Didn't you always hate the thought of going back to school after the summer holidays because you knew that the first thing you'd have to do when you got back was write an essay on 'What I did in my summer holidays'? Now of course I realise that the teachers hated being back at school as much as we did & set us the standard essay to keep us quiet for a bit – anyway here's the Swandro version of that essay – enjoy!
The chambered tomb at Swandro is suffering badly from ongoing coastal erosion, with more and more of the tomb walls on the seaward side disappearing every year. This year we concentrated on the entrance passageway, located at the top of the storm beach, the upper levels of which had been disturbed probably in the Viking period, since a coin of EANRED, King of Northumbria 810-840 AD, were found there in a previous season, along with the bones of several cats (cats are an Iron Age introduction to Orkney, so can't relate to the Neolithic use of the tomb).
Work this year showed that there's another building, not part of the chambered tomb, built up against its entrance. This may possibly be a souterrain (or earthhouse as they're known in Orkney - confusingly, neither a house nor built of earth), an underground building that everyone assumes is ritual/religious. They turn up surprisingly often inserted into chambered tombs, and most of the excavated examples are Iron Age. It may however also be another type of Iron Age building - for example the chambered tomb at Quanterness, just outside Kirkwall, had an Iron Age roundhouse built across its entrance in a similar way.
Peedie Iron Age Roundhouse (Structure 2)
The Late Iron Age roundhouse is also badly damaged by coastal erosion with most of the walling on the seaward side already destroyed. This building had a flagged floor with a large stone tank set into it, and produced this year's star find, a Roman coin: to be precise a Nummus of Constans dating to 348 – 350 AD. This caused quite a flurry of interest with worldwide media coverage – if you Google 'Swandro Roman Coin' you'll see what I mean, but one of the best pieces was on the BBC news website.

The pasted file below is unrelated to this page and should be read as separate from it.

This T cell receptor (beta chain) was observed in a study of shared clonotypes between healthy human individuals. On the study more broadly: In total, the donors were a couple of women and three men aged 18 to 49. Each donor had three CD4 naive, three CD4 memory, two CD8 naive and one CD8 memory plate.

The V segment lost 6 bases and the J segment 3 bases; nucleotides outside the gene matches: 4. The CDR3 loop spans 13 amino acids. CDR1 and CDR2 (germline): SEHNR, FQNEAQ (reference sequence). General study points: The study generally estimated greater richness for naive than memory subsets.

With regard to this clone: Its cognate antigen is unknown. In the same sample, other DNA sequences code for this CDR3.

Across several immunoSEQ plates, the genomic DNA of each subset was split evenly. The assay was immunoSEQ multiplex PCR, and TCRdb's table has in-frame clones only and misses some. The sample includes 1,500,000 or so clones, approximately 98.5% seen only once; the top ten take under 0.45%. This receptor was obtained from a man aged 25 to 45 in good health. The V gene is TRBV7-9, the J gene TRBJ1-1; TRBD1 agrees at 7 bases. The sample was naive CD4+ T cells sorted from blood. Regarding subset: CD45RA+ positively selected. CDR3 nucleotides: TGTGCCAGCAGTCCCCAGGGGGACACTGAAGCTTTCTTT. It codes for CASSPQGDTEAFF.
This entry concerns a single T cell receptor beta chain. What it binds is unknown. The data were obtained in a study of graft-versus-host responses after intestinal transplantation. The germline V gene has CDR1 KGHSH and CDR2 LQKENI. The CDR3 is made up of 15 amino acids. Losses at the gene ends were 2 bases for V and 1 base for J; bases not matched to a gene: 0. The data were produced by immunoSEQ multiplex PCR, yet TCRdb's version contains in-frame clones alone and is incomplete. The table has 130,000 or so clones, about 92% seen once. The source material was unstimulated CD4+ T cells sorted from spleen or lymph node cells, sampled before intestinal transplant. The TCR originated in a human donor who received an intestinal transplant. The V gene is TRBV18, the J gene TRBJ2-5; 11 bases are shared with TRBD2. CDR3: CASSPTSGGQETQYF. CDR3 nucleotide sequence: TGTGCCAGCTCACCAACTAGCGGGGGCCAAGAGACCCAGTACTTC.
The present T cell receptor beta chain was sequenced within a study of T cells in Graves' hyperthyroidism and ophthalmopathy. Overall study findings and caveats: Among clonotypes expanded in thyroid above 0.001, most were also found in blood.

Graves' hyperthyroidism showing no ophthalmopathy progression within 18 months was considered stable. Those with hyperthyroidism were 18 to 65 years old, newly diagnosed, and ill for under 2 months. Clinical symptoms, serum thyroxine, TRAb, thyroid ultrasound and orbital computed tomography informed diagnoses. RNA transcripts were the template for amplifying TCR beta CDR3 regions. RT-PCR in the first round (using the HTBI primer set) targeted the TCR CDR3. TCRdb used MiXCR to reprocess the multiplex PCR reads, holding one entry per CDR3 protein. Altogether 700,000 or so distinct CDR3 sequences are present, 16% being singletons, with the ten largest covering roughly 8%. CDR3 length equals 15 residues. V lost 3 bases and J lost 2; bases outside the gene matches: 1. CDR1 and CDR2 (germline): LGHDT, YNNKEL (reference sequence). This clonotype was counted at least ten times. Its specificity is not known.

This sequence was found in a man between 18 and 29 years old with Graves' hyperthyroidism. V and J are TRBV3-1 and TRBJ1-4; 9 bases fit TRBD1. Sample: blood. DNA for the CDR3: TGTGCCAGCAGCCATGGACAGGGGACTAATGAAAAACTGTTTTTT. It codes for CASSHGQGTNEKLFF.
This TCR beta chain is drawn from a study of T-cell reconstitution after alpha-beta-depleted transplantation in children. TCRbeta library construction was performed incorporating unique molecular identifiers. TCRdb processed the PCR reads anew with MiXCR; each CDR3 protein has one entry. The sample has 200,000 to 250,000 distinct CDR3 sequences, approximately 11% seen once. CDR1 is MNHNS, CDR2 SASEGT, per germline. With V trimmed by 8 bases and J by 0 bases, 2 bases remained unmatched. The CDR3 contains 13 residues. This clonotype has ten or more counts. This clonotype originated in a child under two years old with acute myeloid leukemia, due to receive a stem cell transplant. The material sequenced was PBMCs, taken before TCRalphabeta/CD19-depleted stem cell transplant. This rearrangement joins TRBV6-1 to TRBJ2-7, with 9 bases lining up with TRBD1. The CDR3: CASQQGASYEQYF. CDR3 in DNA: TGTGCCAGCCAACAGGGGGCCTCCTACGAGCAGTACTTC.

Pictish Smithy (Structure 3)
The Pictish Smithy continued to provide evidence of high-status metalworking which got our archaeometallurgist Dr Gerry McDonnell very excited. The smithy was being used for fire-welding, which is a sophisticated and skilled iron working technique, and leaves behind distinctive traces in the form of spheroidal slag.
The crucible fragments and slag from the Pictish smithy at Swandro are really interesting and unusual: the Picts are known for making copper alloys (or to the non-specialist, bronze), specifically tin/copper alloy and tin/lead/copper alloys. This is NOT what's going on in the Pictish period (which is roughly about AD200 – AD800) at Swandro – what we have is the production of brass (zinc/copper alloy) which isn't supposed to occur until the Viking period, when zinc was reintroduced into Britain, as a result of reopening trade routes to the east.
The smithy also produced hammerscale, which is all the bits that flake off a bit of hot iron when you’re whacking it with a hammer, proof that the smithy was used for forging iron, corroborated by the star find from the smithy, a large beach cobble that had been set upright next to the hearth to form an anvil: